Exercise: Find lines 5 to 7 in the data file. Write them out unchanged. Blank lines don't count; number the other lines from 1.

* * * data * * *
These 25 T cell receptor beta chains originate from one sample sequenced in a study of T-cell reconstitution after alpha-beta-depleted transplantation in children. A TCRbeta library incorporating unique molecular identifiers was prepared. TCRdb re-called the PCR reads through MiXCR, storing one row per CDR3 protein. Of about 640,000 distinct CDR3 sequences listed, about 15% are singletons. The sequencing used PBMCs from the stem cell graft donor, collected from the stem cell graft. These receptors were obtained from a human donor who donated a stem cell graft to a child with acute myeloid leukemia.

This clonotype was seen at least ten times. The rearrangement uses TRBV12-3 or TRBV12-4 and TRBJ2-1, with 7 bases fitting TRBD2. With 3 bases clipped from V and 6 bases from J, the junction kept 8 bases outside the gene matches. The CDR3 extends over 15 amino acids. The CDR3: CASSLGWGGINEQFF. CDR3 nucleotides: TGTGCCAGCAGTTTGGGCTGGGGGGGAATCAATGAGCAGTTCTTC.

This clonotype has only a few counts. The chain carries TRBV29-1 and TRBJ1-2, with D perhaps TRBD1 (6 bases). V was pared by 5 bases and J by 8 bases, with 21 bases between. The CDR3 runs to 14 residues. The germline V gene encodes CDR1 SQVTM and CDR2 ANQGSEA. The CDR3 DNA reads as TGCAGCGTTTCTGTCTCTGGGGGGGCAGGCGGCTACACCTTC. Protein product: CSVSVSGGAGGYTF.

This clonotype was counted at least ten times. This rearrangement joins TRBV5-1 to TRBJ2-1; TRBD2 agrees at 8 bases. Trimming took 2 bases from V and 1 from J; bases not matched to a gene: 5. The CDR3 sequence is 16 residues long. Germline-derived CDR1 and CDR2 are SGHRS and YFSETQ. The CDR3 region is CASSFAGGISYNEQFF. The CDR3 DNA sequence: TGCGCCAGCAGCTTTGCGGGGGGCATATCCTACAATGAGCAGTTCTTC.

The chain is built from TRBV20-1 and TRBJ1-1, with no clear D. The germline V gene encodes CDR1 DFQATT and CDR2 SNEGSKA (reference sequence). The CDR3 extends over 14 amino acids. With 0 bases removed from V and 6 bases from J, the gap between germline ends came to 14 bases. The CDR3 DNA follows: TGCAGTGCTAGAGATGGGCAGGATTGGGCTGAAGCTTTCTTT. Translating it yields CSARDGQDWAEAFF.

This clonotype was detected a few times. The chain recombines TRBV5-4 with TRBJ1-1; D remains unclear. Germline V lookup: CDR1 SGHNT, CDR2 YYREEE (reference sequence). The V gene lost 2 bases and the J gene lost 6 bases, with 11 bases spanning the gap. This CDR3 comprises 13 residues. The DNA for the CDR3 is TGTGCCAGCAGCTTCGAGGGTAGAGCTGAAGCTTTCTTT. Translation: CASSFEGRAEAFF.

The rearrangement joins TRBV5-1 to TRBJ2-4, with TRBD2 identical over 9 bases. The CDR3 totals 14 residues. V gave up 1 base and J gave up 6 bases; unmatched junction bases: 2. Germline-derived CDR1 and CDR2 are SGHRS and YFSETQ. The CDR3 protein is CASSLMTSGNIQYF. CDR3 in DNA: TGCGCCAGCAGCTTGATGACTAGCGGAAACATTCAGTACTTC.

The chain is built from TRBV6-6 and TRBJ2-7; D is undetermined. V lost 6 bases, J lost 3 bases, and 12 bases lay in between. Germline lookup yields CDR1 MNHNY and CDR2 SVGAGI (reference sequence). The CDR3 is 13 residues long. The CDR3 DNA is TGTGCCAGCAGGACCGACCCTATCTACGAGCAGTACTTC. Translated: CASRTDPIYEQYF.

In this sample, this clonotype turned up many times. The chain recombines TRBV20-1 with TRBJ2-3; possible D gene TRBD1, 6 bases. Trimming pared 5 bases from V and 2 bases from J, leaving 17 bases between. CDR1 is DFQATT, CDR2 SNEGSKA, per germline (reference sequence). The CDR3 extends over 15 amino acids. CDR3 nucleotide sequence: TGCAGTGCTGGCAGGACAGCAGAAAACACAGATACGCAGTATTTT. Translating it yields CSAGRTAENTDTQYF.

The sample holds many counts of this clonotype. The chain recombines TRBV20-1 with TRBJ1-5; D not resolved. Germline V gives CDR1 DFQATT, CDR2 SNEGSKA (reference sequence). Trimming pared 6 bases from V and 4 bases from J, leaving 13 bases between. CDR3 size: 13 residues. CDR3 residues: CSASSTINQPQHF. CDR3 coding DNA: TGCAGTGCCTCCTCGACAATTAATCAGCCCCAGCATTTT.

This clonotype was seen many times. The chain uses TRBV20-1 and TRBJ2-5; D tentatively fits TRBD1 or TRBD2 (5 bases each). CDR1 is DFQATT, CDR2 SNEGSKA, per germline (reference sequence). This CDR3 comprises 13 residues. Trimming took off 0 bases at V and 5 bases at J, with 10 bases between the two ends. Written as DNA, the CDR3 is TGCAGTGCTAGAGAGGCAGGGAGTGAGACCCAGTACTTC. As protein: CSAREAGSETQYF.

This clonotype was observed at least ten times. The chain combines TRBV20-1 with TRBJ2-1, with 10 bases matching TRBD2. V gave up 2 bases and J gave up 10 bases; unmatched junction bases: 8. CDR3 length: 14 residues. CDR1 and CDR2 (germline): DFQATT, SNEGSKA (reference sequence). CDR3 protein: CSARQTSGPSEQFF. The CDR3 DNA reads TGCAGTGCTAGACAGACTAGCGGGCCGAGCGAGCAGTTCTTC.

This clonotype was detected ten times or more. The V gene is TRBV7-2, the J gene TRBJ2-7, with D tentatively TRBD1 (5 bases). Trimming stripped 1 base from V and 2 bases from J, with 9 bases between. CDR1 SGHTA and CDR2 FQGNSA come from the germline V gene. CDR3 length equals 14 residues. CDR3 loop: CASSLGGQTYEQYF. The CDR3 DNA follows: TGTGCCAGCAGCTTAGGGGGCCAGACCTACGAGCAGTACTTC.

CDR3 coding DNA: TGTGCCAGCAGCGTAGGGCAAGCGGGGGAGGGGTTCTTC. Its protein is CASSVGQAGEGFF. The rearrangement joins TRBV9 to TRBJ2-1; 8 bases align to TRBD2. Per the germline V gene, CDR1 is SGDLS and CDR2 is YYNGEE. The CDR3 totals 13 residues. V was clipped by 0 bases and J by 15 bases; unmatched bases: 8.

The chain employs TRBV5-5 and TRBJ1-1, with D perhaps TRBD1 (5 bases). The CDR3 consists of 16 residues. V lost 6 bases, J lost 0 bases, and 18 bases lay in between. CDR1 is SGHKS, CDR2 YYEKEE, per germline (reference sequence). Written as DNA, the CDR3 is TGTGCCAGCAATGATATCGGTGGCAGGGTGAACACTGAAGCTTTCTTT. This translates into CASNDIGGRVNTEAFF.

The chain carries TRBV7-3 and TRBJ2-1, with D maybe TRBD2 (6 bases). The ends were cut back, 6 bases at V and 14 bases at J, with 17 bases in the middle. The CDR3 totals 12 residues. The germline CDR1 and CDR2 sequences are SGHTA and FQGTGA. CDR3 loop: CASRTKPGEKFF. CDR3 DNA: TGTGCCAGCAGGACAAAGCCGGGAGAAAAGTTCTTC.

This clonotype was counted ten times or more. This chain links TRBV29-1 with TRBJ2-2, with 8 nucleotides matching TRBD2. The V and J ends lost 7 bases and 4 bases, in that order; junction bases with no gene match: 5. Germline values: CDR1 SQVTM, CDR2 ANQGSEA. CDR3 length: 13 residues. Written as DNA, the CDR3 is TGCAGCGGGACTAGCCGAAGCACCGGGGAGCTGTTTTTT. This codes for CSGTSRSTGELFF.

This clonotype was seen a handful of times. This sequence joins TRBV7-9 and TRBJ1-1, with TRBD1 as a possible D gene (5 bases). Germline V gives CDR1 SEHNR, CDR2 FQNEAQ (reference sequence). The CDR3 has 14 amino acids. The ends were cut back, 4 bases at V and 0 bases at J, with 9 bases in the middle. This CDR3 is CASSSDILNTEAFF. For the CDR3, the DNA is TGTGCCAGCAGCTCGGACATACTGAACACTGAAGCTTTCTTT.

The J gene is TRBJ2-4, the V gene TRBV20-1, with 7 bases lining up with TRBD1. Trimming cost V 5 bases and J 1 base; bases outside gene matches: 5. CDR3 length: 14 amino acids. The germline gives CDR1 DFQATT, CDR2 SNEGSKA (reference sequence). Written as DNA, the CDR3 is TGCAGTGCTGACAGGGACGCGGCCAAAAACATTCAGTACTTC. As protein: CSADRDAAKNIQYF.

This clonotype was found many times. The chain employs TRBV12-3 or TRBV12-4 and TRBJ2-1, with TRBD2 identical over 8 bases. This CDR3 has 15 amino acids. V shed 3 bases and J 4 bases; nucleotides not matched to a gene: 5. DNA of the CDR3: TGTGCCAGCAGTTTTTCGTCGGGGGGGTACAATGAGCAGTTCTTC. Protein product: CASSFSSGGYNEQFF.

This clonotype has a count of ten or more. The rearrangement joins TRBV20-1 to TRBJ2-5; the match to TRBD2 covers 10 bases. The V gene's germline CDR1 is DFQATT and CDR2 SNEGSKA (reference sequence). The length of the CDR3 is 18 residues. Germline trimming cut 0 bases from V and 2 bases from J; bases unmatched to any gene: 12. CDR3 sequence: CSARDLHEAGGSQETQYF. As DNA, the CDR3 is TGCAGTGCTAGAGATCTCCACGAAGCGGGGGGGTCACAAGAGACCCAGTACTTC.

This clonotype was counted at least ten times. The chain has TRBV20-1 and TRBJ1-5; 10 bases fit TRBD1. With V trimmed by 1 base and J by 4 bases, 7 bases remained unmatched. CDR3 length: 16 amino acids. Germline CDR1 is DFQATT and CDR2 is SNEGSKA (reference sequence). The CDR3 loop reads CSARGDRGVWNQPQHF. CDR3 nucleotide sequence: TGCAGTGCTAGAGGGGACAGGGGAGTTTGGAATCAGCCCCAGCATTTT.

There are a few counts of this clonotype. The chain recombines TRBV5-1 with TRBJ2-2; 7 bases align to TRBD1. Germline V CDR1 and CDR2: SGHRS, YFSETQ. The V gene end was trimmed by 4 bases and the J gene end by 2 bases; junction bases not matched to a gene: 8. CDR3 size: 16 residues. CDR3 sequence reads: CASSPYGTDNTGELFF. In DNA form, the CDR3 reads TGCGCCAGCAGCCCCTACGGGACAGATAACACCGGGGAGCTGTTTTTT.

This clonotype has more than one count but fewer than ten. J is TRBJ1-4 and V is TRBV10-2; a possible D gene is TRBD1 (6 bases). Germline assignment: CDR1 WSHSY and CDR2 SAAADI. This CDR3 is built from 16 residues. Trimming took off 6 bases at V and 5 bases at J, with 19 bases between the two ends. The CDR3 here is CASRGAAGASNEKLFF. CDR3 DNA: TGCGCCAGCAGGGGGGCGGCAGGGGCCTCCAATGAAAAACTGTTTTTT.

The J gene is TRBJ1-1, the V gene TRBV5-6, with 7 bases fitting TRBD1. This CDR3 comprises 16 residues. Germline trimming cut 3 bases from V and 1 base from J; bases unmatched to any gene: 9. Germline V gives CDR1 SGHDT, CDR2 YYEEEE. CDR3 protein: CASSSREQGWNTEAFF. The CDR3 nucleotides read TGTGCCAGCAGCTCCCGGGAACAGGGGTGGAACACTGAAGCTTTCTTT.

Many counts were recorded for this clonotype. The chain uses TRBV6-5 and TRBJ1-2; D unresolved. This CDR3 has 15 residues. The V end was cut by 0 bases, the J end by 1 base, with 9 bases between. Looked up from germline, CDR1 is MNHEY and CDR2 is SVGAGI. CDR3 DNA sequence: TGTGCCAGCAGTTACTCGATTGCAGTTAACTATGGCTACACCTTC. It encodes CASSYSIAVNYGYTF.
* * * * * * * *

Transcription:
The chain is built from TRBV20-1 and TRBJ1-1, with no clear D. The germline V gene encodes CDR1 DFQATT and CDR2 SNEGSKA (reference sequence). The CDR3 extends over 14 amino acids. With 0 bases removed from V and 6 bases from J, the gap between germline ends came to 14 bases. The CDR3 DNA follows: TGCAGTGCTAGAGATGGGCAGGATTGGGCTGAAGCTTTCTTT. Translating it yields CSARDGQDWAEAFF.

This clonotype was detected a few times. The chain recombines TRBV5-4 with TRBJ1-1; D remains unclear. Germline V lookup: CDR1 SGHNT, CDR2 YYREEE (reference sequence). The V gene lost 2 bases and the J gene lost 6 bases, with 11 bases spanning the gap. This CDR3 comprises 13 residues. The DNA for the CDR3 is TGTGCCAGCAGCTTCGAGGGTAGAGCTGAAGCTTTCTTT. Translation: CASSFEGRAEAFF.

The rearrangement joins TRBV5-1 to TRBJ2-4, with TRBD2 identical over 9 bases. The CDR3 totals 14 residues. V gave up 1 base and J gave up 6 bases; unmatched junction bases: 2. Germline-derived CDR1 and CDR2 are SGHRS and YFSETQ. The CDR3 protein is CASSLMTSGNIQYF. CDR3 in DNA: TGCGCCAGCAGCTTGATGACTAGCGGAAACATTCAGTACTTC.